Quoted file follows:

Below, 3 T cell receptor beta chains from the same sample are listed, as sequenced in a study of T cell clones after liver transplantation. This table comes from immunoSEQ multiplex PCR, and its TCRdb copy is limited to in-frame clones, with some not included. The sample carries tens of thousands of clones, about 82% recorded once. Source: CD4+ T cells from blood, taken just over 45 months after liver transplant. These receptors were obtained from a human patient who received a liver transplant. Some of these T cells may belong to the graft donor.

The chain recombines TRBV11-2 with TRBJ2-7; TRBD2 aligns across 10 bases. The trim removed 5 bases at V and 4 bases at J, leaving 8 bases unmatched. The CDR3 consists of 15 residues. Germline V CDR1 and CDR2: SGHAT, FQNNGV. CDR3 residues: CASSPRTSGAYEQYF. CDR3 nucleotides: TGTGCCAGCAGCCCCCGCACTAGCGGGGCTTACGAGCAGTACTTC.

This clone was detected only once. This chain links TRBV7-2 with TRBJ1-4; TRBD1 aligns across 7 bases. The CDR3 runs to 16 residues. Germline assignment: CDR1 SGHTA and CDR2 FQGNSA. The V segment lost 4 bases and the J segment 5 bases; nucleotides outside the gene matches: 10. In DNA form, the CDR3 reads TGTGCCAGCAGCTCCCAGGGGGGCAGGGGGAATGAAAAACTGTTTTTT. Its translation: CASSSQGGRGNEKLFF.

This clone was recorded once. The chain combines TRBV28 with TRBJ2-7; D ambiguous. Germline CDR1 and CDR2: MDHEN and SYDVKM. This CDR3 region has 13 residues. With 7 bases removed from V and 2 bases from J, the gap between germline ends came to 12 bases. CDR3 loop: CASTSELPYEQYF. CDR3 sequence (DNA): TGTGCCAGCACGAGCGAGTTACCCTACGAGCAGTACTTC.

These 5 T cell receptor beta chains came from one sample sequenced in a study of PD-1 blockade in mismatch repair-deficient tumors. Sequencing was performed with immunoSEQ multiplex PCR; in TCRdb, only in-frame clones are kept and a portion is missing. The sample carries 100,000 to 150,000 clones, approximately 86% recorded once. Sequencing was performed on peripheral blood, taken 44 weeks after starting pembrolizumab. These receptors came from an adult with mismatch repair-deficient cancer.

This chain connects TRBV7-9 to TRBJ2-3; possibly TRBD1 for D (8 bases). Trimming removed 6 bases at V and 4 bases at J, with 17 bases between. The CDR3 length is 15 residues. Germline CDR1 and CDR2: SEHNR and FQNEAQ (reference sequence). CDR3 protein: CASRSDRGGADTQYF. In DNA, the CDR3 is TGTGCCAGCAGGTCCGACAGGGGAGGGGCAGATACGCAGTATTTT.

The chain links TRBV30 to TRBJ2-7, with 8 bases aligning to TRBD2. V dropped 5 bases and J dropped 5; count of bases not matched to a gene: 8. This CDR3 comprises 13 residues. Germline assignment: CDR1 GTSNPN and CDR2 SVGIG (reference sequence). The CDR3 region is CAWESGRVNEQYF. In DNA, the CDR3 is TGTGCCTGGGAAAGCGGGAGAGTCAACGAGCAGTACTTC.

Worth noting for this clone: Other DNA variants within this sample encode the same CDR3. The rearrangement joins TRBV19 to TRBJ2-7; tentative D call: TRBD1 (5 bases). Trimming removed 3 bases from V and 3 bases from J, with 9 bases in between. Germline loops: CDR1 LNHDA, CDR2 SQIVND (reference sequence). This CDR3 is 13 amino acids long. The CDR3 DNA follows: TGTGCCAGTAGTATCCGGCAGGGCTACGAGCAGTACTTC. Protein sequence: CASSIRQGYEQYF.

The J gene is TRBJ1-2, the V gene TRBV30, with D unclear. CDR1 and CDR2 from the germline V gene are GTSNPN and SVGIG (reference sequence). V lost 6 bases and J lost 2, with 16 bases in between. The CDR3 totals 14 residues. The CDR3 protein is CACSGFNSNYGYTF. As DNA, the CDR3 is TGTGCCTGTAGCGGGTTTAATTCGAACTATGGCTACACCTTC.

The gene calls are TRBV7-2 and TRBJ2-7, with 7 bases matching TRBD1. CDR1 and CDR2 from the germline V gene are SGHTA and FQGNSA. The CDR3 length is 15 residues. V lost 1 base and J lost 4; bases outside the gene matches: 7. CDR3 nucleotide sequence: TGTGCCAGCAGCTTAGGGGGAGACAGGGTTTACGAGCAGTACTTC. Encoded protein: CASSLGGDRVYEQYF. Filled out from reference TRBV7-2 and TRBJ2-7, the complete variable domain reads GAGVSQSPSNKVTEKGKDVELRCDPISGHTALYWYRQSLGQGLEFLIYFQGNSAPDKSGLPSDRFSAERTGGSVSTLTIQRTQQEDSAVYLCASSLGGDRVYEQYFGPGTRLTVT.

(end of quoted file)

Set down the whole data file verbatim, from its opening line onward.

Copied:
Below, 3 T cell receptor beta chains from the same sample are listed, as sequenced in a study of T cell clones after liver transplantation. This table comes from immunoSEQ multiplex PCR, and its TCRdb copy is limited to in-frame clones, with some not included. The sample carries tens of thousands of clones, about 82% recorded once. Source: CD4+ T cells from blood, taken just over 45 months after liver transplant. These receptors were obtained from a human patient who received a liver transplant. Some of these T cells may belong to the graft donor.

The chain recombines TRBV11-2 with TRBJ2-7; TRBD2 aligns across 10 bases. The trim removed 5 bases at V and 4 bases at J, leaving 8 bases unmatched. The CDR3 consists of 15 residues. Germline V CDR1 and CDR2: SGHAT, FQNNGV. CDR3 residues: CASSPRTSGAYEQYF. CDR3 nucleotides: TGTGCCAGCAGCCCCCGCACTAGCGGGGCTTACGAGCAGTACTTC.

This clone was detected only once. This chain links TRBV7-2 with TRBJ1-4; TRBD1 aligns across 7 bases. The CDR3 runs to 16 residues. Germline assignment: CDR1 SGHTA and CDR2 FQGNSA. The V segment lost 4 bases and the J segment 5 bases; nucleotides outside the gene matches: 10. In DNA form, the CDR3 reads TGTGCCAGCAGCTCCCAGGGGGGCAGGGGGAATGAAAAACTGTTTTTT. Its translation: CASSSQGGRGNEKLFF.

This clone was recorded once. The chain combines TRBV28 with TRBJ2-7; D ambiguous. Germline CDR1 and CDR2: MDHEN and SYDVKM. This CDR3 region has 13 residues. With 7 bases removed from V and 2 bases from J, the gap between germline ends came to 12 bases. CDR3 loop: CASTSELPYEQYF. CDR3 sequence (DNA): TGTGCCAGCACGAGCGAGTTACCCTACGAGCAGTACTTC.

These 5 T cell receptor beta chains came from one sample sequenced in a study of PD-1 blockade in mismatch repair-deficient tumors. Sequencing was performed with immunoSEQ multiplex PCR; in TCRdb, only in-frame clones are kept and a portion is missing. The sample carries 100,000 to 150,000 clones, approximately 86% recorded once. Sequencing was performed on peripheral blood, taken 44 weeks after starting pembrolizumab. These receptors came from an adult with mismatch repair-deficient cancer.

This chain connects TRBV7-9 to TRBJ2-3; possibly TRBD1 for D (8 bases). Trimming removed 6 bases at V and 4 bases at J, with 17 bases between. The CDR3 length is 15 residues. Germline CDR1 and CDR2: SEHNR and FQNEAQ (reference sequence). CDR3 protein: CASRSDRGGADTQYF. In DNA, the CDR3 is TGTGCCAGCAGGTCCGACAGGGGAGGGGCAGATACGCAGTATTTT.

The chain links TRBV30 to TRBJ2-7, with 8 bases aligning to TRBD2. V dropped 5 bases and J dropped 5; count of bases not matched to a gene: 8. This CDR3 comprises 13 residues. Germline assignment: CDR1 GTSNPN and CDR2 SVGIG (reference sequence). The CDR3 region is CAWESGRVNEQYF. In DNA, the CDR3 is TGTGCCTGGGAAAGCGGGAGAGTCAACGAGCAGTACTTC.

Worth noting for this clone: Other DNA variants within this sample encode the same CDR3. The rearrangement joins TRBV19 to TRBJ2-7; tentative D call: TRBD1 (5 bases). Trimming removed 3 bases from V and 3 bases from J, with 9 bases in between. Germline loops: CDR1 LNHDA, CDR2 SQIVND (reference sequence). This CDR3 is 13 amino acids long. The CDR3 DNA follows: TGTGCCAGTAGTATCCGGCAGGGCTACGAGCAGTACTTC. Protein sequence: CASSIRQGYEQYF.

The J gene is TRBJ1-2, the V gene TRBV30, with D unclear. CDR1 and CDR2 from the germline V gene are GTSNPN and SVGIG (reference sequence). V lost 6 bases and J lost 2, with 16 bases in between. The CDR3 totals 14 residues. The CDR3 protein is CACSGFNSNYGYTF. As DNA, the CDR3 is TGTGCCTGTAGCGGGTTTAATTCGAACTATGGCTACACCTTC.

The gene calls are TRBV7-2 and TRBJ2-7, with 7 bases matching TRBD1. CDR1 and CDR2 from the germline V gene are SGHTA and FQGNSA. The CDR3 length is 15 residues. V lost 1 base and J lost 4; bases outside the gene matches: 7. CDR3 nucleotide sequence: TGTGCCAGCAGCTTAGGGGGAGACAGGGTTTACGAGCAGTACTTC. Encoded protein: CASSLGGDRVYEQYF. Filled out from reference TRBV7-2 and TRBJ2-7, the complete variable domain reads GAGVSQSPSNKVTEKGKDVELRCDPISGHTALYWYRQSLGQGLEFLIYFQGNSAPDKSGLPSDRFSAERTGGSVSTLTIQRTQQEDSAVYLCASSLGGDRVYEQYFGPGTRLTVT.